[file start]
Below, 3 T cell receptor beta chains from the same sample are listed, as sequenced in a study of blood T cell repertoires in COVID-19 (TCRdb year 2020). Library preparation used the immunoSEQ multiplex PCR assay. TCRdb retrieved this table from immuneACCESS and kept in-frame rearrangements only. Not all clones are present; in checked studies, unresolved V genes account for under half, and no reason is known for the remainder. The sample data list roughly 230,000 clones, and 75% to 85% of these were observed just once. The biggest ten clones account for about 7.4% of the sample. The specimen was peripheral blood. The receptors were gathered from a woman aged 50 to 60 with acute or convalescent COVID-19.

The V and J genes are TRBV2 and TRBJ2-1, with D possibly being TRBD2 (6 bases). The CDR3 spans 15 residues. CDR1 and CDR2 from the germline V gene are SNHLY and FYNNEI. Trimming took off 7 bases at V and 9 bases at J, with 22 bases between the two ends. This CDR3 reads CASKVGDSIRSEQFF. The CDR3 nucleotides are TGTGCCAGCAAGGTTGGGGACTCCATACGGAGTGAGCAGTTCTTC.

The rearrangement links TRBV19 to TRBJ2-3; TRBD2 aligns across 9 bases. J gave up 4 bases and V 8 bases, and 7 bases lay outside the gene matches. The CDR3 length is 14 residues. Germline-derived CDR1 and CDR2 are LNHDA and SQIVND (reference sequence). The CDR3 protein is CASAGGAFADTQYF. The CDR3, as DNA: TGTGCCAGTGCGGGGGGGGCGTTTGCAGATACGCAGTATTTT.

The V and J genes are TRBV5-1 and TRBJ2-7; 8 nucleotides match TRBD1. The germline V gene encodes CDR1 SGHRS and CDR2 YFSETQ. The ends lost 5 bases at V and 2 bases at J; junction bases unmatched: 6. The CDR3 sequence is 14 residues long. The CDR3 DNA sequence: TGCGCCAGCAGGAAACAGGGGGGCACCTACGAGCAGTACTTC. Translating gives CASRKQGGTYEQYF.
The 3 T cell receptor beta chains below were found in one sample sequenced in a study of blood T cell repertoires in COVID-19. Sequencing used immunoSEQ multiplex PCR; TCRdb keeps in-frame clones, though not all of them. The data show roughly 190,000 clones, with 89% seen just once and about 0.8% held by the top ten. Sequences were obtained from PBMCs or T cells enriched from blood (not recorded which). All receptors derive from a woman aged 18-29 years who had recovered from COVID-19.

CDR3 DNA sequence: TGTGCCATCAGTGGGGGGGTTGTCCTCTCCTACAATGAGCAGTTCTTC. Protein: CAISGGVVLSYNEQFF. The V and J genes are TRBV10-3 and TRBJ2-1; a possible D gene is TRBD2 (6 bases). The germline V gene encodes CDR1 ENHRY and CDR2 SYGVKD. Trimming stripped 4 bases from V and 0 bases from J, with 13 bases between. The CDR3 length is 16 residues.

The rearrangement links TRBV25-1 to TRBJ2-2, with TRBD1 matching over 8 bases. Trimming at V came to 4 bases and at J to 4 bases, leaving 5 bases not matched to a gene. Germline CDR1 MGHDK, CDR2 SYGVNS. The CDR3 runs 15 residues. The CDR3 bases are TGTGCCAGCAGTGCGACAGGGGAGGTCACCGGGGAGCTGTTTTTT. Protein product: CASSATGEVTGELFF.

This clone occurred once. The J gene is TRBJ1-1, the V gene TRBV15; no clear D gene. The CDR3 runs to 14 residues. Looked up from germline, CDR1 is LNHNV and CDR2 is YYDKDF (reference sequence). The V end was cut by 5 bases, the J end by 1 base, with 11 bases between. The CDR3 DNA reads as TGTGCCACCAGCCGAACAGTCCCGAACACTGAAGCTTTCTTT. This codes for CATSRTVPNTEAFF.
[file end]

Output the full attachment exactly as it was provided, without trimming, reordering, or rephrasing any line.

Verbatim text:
Below, 3 T cell receptor beta chains from the same sample are listed, as sequenced in a study of blood T cell repertoires in COVID-19 (TCRdb year 2020). Library preparation used the immunoSEQ multiplex PCR assay. TCRdb retrieved this table from immuneACCESS and kept in-frame rearrangements only. Not all clones are present; in checked studies, unresolved V genes account for under half, and no reason is known for the remainder. The sample data list roughly 230,000 clones, and 75% to 85% of these were observed just once. The biggest ten clones account for about 7.4% of the sample. The specimen was peripheral blood. The receptors were gathered from a woman aged 50 to 60 with acute or convalescent COVID-19.

The V and J genes are TRBV2 and TRBJ2-1, with D possibly being TRBD2 (6 bases). The CDR3 spans 15 residues. CDR1 and CDR2 from the germline V gene are SNHLY and FYNNEI. Trimming took off 7 bases at V and 9 bases at J, with 22 bases between the two ends. This CDR3 reads CASKVGDSIRSEQFF. The CDR3 nucleotides are TGTGCCAGCAAGGTTGGGGACTCCATACGGAGTGAGCAGTTCTTC.

The rearrangement links TRBV19 to TRBJ2-3; TRBD2 aligns across 9 bases. J gave up 4 bases and V 8 bases, and 7 bases lay outside the gene matches. The CDR3 length is 14 residues. Germline-derived CDR1 and CDR2 are LNHDA and SQIVND (reference sequence). The CDR3 protein is CASAGGAFADTQYF. The CDR3, as DNA: TGTGCCAGTGCGGGGGGGGCGTTTGCAGATACGCAGTATTTT.

The V and J genes are TRBV5-1 and TRBJ2-7; 8 nucleotides match TRBD1. The germline V gene encodes CDR1 SGHRS and CDR2 YFSETQ. The ends lost 5 bases at V and 2 bases at J; junction bases unmatched: 6. The CDR3 sequence is 14 residues long. The CDR3 DNA sequence: TGCGCCAGCAGGAAACAGGGGGGCACCTACGAGCAGTACTTC. Translating gives CASRKQGGTYEQYF.
The 3 T cell receptor beta chains below were found in one sample sequenced in a study of blood T cell repertoires in COVID-19. Sequencing used immunoSEQ multiplex PCR; TCRdb keeps in-frame clones, though not all of them. The data show roughly 190,000 clones, with 89% seen just once and about 0.8% held by the top ten. Sequences were obtained from PBMCs or T cells enriched from blood (not recorded which). All receptors derive from a woman aged 18-29 years who had recovered from COVID-19.

CDR3 DNA sequence: TGTGCCATCAGTGGGGGGGTTGTCCTCTCCTACAATGAGCAGTTCTTC. Protein: CAISGGVVLSYNEQFF. The V and J genes are TRBV10-3 and TRBJ2-1; a possible D gene is TRBD2 (6 bases). The germline V gene encodes CDR1 ENHRY and CDR2 SYGVKD. Trimming stripped 4 bases from V and 0 bases from J, with 13 bases between. The CDR3 length is 16 residues.

The rearrangement links TRBV25-1 to TRBJ2-2, with TRBD1 matching over 8 bases. Trimming at V came to 4 bases and at J to 4 bases, leaving 5 bases not matched to a gene. Germline CDR1 MGHDK, CDR2 SYGVNS. The CDR3 runs 15 residues. The CDR3 bases are TGTGCCAGCAGTGCGACAGGGGAGGTCACCGGGGAGCTGTTTTTT. Protein product: CASSATGEVTGELFF.

This clone occurred once. The J gene is TRBJ1-1, the V gene TRBV15; no clear D gene. The CDR3 runs to 14 residues. Looked up from germline, CDR1 is LNHNV and CDR2 is YYDKDF (reference sequence). The V end was cut by 5 bases, the J end by 1 base, with 11 bases between. The CDR3 DNA reads as TGTGCCACCAGCCGAACAGTCCCGAACACTGAAGCTTTCTTT. This codes for CATSRTVPNTEAFF.